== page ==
Belarusian troops probably helped Middle Easternasylum seekers cross into Europe, Alexander Lukashenko has admitted – while denying he engineered the new migrant crisis on the border between his country and the EU.
“Maybe someone helped them. I won’t even look into this,” he said.
Mr Lukashenko denied being responsible for the crisis by luring migrants to the border with the false promise of easy entry to the bloc, but admitted to letting them cross through Belarus.
“I told [the EU], I’m not going to detain migrants on the border, hold them at the border, and if they keep coming from now on I still won’t stop them, because they’re not coming to my country, they’re going to yours,” he told the BBC.
“But I didn’t invite them here. And to be honest, I don’t want them to go through Belarus.”
The situation at Belarus’ border with the EU has become desperate in recent days, with rare footage showing migrants trying to enter the bloc being forced back with water cannons.
On Friday, Polish border guards said two groups of migrants and refugees had attempted to cross the eastern border of the EU. One such group comprised no less than 500 people, officials said, with some throwing rocks and tear gas canisters, allegedly aided by Belarusian authorities.
Forty-five arrests were made as a result, Poland added.
It came after the outdoor migrant camps on the EU border were emptied of at least 2,000 displaced people living in them on Thursday – fuelling speculation some form of resolve had been reached. It instead turned out Belarus had moved them to an overcrowded logistics centre near the border.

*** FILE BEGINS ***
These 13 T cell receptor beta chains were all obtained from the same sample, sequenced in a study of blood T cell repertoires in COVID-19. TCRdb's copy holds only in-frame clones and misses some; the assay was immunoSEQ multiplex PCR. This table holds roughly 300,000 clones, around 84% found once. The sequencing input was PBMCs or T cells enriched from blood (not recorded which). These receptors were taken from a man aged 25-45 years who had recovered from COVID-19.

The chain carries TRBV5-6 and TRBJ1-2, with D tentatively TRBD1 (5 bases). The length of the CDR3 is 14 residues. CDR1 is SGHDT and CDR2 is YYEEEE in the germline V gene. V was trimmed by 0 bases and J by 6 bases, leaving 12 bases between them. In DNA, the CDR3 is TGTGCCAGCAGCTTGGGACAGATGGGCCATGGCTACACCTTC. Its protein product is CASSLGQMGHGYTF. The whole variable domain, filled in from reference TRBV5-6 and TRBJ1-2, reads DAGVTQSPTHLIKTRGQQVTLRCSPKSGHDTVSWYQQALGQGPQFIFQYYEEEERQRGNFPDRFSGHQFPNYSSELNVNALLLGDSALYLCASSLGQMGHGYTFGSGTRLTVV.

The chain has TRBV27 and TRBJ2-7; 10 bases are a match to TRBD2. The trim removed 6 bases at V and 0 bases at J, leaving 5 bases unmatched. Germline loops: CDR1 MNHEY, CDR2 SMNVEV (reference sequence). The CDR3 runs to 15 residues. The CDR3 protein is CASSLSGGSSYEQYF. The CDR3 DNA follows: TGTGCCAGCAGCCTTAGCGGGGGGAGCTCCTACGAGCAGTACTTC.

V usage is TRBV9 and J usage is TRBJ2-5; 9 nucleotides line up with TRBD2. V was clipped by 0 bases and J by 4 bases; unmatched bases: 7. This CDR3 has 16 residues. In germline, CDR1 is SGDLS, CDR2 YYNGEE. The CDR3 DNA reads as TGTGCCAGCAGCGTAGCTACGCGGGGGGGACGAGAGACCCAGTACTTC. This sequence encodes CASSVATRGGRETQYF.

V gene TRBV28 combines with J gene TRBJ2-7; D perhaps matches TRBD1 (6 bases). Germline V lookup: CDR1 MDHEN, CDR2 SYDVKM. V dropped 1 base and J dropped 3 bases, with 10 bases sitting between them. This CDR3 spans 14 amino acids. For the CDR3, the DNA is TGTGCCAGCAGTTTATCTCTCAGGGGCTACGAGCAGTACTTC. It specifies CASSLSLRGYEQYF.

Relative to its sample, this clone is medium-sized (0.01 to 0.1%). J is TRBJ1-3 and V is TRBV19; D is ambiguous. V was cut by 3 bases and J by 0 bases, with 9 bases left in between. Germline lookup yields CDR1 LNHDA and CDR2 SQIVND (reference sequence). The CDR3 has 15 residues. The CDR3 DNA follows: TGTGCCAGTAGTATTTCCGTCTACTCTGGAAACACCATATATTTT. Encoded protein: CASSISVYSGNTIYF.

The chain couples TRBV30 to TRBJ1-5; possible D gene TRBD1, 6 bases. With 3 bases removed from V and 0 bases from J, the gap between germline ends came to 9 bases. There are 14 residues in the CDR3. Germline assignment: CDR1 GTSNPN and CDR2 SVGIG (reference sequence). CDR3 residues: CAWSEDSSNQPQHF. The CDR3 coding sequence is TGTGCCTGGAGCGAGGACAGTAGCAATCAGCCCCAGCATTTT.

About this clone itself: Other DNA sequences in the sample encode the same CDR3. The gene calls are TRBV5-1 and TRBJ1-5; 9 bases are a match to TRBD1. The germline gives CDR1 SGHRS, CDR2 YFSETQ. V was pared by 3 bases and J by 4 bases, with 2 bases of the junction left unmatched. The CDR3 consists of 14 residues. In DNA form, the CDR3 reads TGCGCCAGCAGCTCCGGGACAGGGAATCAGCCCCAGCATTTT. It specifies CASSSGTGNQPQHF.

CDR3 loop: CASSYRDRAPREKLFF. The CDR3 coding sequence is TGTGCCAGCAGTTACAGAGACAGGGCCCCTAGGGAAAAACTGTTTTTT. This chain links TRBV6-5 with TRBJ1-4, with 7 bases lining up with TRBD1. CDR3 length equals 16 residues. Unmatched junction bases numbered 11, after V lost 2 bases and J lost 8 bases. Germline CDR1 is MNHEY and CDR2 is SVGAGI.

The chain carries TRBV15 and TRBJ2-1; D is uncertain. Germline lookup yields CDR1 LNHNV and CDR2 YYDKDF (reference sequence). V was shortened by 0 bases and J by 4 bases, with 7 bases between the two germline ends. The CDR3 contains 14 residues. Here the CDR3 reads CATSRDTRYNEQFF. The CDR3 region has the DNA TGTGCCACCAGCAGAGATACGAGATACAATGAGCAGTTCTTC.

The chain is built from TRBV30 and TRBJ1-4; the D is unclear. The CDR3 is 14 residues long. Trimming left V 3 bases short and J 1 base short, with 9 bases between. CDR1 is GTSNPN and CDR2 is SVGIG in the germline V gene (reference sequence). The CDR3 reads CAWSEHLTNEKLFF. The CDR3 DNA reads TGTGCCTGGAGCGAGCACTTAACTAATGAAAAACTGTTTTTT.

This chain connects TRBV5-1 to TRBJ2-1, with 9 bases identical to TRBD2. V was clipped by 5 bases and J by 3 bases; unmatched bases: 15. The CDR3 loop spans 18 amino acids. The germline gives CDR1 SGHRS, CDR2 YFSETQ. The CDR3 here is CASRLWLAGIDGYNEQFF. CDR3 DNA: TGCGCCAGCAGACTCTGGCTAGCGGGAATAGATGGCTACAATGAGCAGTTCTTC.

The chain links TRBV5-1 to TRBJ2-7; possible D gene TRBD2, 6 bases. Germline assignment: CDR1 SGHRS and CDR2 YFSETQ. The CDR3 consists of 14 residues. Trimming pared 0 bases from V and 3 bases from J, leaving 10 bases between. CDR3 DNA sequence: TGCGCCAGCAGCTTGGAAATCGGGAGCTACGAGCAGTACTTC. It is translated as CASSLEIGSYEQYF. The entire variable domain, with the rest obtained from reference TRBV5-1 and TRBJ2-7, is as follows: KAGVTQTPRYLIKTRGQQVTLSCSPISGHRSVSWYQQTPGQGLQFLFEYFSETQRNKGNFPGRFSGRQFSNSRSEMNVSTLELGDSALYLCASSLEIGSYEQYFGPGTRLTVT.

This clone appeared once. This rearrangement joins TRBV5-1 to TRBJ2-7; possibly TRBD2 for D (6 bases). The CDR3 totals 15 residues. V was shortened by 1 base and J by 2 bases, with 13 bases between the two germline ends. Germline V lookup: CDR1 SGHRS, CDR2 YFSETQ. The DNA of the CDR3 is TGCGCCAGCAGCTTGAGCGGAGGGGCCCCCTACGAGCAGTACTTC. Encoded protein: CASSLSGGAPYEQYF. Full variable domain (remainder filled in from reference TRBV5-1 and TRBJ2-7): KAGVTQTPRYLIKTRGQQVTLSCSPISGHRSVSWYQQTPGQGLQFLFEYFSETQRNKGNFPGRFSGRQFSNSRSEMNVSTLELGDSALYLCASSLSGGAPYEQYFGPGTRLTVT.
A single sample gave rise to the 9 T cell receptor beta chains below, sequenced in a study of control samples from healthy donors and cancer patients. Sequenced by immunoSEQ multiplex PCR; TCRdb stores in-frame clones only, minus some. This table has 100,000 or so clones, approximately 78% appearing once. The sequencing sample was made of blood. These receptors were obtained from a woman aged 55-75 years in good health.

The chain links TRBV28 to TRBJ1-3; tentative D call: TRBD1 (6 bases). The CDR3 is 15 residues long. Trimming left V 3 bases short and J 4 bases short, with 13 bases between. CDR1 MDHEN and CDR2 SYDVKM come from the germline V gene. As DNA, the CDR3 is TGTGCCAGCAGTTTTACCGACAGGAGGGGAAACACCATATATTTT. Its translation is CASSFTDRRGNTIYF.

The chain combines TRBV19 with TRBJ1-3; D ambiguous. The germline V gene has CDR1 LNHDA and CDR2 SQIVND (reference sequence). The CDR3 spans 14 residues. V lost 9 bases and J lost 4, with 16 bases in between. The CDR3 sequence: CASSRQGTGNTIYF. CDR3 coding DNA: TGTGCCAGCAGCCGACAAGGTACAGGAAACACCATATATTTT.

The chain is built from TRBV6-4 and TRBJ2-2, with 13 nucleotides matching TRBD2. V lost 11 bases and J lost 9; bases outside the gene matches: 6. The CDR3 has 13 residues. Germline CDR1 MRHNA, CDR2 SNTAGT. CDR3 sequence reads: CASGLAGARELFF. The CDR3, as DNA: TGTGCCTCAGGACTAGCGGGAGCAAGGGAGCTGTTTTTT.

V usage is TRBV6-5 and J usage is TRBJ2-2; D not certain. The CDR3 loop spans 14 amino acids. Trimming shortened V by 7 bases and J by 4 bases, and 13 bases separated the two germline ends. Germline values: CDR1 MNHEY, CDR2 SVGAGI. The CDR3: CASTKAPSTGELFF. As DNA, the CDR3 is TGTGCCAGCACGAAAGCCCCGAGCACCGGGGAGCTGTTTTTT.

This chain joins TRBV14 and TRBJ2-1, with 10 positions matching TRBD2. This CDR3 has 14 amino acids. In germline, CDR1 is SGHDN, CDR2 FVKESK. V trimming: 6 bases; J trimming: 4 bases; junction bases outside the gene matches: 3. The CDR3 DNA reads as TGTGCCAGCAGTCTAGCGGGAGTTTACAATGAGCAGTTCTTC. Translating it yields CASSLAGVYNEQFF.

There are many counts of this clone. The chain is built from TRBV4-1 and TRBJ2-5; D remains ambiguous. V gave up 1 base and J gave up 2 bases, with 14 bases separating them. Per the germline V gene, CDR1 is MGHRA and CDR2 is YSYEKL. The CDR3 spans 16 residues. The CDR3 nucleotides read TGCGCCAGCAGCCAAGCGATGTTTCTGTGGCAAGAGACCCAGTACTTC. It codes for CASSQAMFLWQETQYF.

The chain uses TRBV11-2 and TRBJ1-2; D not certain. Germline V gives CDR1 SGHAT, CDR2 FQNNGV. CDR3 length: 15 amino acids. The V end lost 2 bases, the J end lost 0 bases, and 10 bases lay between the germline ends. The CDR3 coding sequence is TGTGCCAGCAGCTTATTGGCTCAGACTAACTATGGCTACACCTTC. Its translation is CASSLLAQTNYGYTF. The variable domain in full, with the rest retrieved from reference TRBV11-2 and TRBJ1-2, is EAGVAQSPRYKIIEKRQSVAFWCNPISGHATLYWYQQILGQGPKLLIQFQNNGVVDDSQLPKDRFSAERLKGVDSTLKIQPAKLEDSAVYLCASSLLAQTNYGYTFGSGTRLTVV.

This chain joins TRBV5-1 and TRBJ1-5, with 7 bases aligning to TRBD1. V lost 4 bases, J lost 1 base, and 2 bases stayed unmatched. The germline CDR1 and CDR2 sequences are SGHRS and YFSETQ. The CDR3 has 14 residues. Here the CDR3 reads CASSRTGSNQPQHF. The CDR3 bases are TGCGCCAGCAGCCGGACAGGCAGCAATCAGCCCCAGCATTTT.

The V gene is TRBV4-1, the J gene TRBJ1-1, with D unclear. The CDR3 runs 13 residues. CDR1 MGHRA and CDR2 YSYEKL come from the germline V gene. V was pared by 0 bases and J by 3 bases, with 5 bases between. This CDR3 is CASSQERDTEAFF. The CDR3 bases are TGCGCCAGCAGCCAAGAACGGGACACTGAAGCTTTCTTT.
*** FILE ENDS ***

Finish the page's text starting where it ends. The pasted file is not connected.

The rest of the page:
An estimated 5,000 migrants remain in Belarus, although hundreds flew back to Kurdish northern Iraq on a repatriation flight yesterday – the first of its kind for months.
Aid groups say at least 11 asylum seekers and refugees have died on both sides of the border since the crisis began earlier this year, though the real number is believed to be higher.
Poland has banned journalists from entering the 3km-wide zone, making it hard for the media to independently verify claims and stories coming out of it.
Dunja Mijatovic, the EU’s human rights commissioner, today called for Poland to give journalists “immediate access” to the border, in what she said was a necessary measure to “end human suffering and violations of human rights”.
Elsewhere in his BBC interview, Mr Lukashenko – who has been in power since 1994 – also admitted that his security services beat people who were put behind bars for protesting against a contested presidential election last year.
The vote’s result saw him hold onto power, but was immediately discredited by the West and remains unrecognised by the EU.
“OK, OK, I admit it, I admit it,” Mr Lukashenko said. “People were beaten in the Okrestina detention centre. But there were police beaten up too and you didn’t show this.”
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